UAE to UNL: ‘The Good Life’ another mile marker for globetrotter


AGE: 23



FAVORITE SAYING: “KEEP YOUR WHITE MONEY FOR A BLACK DAY” (Don’t spend your excess provisions unwisely, save it for the troubles ahead). 


When the United Arab Emirates needed him to win big, his legs burned against heavy pedals. When his cultural curiosity met unique opportunity, he embraced global citizenship. When he felt a calling to represent the minority at a foreign university, he immersed himself in student government. Whether it’s on a bike track, on an airplane, or on campus, Saudi-born but Dubai-raised Mohammed Hussain goes the distance.

Hussain, characterized by his gentle tone and deliberate speech, can be seen around the University of Nebraska-Lincoln studying, hustling to meetings, or forging new friendships. Fellow international students know him as the ASUN international representative entrusted with bringing their concerns directly to the chancellor. Shortly after arriving at UNL in 2013, Hussain was awarded a membership in the Character Council and inclusion on Vice Chancellor Juan Franco’s list for students who promote integrity and good will on campus.

Huskers witness this amicable nature of his every day.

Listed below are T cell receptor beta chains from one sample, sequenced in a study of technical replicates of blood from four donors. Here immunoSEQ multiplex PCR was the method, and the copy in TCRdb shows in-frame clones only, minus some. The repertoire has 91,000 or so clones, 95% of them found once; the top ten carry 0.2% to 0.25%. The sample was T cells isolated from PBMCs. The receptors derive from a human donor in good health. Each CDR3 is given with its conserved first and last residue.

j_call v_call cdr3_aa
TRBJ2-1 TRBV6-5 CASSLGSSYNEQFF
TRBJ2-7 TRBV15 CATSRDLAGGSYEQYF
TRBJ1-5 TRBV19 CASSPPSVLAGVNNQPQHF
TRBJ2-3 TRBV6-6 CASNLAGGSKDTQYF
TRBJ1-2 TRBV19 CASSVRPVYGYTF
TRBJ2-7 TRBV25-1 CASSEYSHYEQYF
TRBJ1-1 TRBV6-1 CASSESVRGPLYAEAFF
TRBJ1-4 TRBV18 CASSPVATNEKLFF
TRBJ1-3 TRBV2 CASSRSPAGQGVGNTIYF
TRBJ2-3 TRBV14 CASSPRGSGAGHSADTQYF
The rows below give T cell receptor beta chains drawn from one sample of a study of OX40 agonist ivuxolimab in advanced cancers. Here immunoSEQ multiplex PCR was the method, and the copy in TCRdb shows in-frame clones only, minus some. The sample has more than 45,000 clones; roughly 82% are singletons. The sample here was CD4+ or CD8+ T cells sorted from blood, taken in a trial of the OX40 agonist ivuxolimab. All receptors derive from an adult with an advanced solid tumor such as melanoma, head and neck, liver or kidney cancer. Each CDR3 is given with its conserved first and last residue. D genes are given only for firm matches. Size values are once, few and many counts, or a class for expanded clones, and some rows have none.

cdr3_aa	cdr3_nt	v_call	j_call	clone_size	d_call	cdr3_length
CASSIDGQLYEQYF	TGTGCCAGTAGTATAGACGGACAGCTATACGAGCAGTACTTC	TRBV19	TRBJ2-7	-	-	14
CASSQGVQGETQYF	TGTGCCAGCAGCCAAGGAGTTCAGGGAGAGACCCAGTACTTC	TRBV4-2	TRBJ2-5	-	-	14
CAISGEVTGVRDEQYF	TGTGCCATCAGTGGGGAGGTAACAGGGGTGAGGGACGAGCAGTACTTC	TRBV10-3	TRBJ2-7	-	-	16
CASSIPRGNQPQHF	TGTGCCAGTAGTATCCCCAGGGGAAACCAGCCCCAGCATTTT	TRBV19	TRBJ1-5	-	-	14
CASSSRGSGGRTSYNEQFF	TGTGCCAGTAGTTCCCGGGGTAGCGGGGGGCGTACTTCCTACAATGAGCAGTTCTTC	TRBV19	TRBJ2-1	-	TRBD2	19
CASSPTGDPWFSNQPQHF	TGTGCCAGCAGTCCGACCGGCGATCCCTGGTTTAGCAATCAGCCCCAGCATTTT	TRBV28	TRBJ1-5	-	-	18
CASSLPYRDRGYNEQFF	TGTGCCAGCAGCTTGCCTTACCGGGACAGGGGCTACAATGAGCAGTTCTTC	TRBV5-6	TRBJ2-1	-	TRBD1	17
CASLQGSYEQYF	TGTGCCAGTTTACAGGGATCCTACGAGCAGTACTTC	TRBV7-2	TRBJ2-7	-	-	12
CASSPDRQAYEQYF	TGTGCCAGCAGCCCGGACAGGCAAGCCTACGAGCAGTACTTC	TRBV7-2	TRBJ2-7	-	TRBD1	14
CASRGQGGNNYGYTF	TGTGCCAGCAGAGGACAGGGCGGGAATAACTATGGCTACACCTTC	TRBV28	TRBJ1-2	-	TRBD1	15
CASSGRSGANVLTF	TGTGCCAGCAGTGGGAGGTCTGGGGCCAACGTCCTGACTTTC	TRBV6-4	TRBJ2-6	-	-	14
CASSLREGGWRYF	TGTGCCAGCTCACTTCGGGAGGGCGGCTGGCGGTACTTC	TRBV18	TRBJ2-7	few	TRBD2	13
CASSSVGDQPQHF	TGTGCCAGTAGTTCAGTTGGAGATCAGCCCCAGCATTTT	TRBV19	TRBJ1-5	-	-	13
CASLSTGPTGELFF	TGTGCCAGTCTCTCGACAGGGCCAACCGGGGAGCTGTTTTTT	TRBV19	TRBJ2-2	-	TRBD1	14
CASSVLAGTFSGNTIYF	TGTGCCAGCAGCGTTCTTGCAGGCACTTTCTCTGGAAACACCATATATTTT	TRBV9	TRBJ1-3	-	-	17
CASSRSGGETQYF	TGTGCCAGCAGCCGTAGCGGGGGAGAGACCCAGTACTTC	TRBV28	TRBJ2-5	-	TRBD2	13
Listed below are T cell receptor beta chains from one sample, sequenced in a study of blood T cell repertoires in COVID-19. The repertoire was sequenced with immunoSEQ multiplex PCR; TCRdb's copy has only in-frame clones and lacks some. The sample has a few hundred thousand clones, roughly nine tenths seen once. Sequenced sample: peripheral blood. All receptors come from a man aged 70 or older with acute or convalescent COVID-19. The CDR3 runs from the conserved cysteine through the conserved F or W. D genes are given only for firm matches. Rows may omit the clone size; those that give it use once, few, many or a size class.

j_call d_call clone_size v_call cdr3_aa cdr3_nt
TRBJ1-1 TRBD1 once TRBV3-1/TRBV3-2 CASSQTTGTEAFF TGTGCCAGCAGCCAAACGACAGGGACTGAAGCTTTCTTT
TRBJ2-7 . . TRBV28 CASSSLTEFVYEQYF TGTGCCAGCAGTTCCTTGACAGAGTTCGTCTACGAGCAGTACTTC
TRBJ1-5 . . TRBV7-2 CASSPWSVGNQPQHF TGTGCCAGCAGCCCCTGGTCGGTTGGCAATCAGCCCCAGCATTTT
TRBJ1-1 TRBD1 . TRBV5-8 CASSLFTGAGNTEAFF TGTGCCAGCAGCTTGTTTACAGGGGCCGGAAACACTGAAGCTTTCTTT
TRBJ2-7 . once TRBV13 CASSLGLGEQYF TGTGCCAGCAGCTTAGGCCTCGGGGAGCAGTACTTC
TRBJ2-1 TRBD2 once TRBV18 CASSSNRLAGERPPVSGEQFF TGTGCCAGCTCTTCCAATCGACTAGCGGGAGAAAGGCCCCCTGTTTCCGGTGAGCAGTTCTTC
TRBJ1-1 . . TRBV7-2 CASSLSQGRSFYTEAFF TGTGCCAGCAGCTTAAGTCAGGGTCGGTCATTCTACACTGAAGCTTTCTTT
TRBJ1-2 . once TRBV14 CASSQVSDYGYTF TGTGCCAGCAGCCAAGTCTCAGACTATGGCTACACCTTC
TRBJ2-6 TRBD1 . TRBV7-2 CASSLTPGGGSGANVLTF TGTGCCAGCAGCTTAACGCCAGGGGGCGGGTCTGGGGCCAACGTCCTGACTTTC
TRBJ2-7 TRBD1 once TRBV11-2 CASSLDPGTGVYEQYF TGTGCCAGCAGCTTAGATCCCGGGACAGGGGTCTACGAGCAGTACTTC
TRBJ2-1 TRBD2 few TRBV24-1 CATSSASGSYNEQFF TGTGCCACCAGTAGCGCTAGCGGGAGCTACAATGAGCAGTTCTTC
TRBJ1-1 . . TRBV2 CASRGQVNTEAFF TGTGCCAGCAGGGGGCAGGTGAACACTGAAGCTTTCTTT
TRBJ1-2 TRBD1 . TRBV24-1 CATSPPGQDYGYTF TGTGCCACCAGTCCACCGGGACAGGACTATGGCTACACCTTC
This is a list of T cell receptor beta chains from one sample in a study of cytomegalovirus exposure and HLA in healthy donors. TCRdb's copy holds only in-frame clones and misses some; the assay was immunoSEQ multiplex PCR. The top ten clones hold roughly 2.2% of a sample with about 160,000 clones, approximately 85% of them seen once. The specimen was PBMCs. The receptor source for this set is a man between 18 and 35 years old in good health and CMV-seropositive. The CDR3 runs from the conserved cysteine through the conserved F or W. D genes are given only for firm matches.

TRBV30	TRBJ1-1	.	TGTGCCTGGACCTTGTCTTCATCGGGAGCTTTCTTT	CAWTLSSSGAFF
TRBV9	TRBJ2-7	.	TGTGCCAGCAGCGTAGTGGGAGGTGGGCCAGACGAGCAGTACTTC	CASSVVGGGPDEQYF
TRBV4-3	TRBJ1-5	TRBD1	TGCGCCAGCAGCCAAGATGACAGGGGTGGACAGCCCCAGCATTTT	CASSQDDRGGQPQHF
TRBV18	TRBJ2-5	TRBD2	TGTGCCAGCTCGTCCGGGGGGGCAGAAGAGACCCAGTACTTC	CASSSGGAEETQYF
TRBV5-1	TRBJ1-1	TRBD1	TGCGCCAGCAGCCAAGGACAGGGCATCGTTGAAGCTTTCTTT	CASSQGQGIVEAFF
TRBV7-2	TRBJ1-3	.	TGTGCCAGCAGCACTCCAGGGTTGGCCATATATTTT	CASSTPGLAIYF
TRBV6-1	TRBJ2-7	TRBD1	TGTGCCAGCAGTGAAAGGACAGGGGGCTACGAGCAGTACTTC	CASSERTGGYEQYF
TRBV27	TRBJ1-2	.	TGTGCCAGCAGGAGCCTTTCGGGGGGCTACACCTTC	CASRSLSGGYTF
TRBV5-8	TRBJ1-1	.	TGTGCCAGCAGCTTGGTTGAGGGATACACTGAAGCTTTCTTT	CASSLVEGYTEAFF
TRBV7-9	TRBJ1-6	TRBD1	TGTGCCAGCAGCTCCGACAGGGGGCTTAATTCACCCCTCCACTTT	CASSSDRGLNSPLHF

“Try to be positive and smile 24-seven if you can, but don’t be afraid to ask for help,” said Hussain, recalling his original strategy for assimilation.

Unlike his soft charm, Hussain’s journey to Nebraska isn’t obvious on first impression.

His road cycling club spent five years training in Eastern Europe for a three-day, pan-Arab competition. When race day came, Hussain, then only a teenager,  medaled for the UAE. Twice. The reward? Finishing his private high school education in the U.K., free of cost. According to Hussain, all the early life traveling had conditioned an appetite for adventure. So unsurprisingly, Hussain’s post-high school life involved various work opportunities in places like Belgium and Japan. By the time he got accepted into UNL, Hussain had traveled around to 13 countries; the culture shock he experienced in the U.S. was relatively low-voltage compared to most other first-time abroad students.

What also helps is that Hussain picks up languages like souvenirs. Should he ace his Japanese course this year, it’ll bring his language count to six. Hussain is empowered by the belief that some of the distances separating people, like linguistic ones, are perfectly surmountable. Sometimes, these distances are even illusory.

“I wish people wouldn’t make friends just based on names, religion, or color,” Hussain lamented.

“Just make friendships because we’re all human.”

The subject of what it means to be ‘human’ instantly engages Hussain. A casual mention of it will cause him to excitedly lean in and start proselytizing.

“I don’t care how your name sounds, how much you have in your account, or what your religion is,” he said.

“The only business to me is how you treat yourself and how you treat other people.”

It’s clear that Mohammed Hussain loves going the distance—for others.

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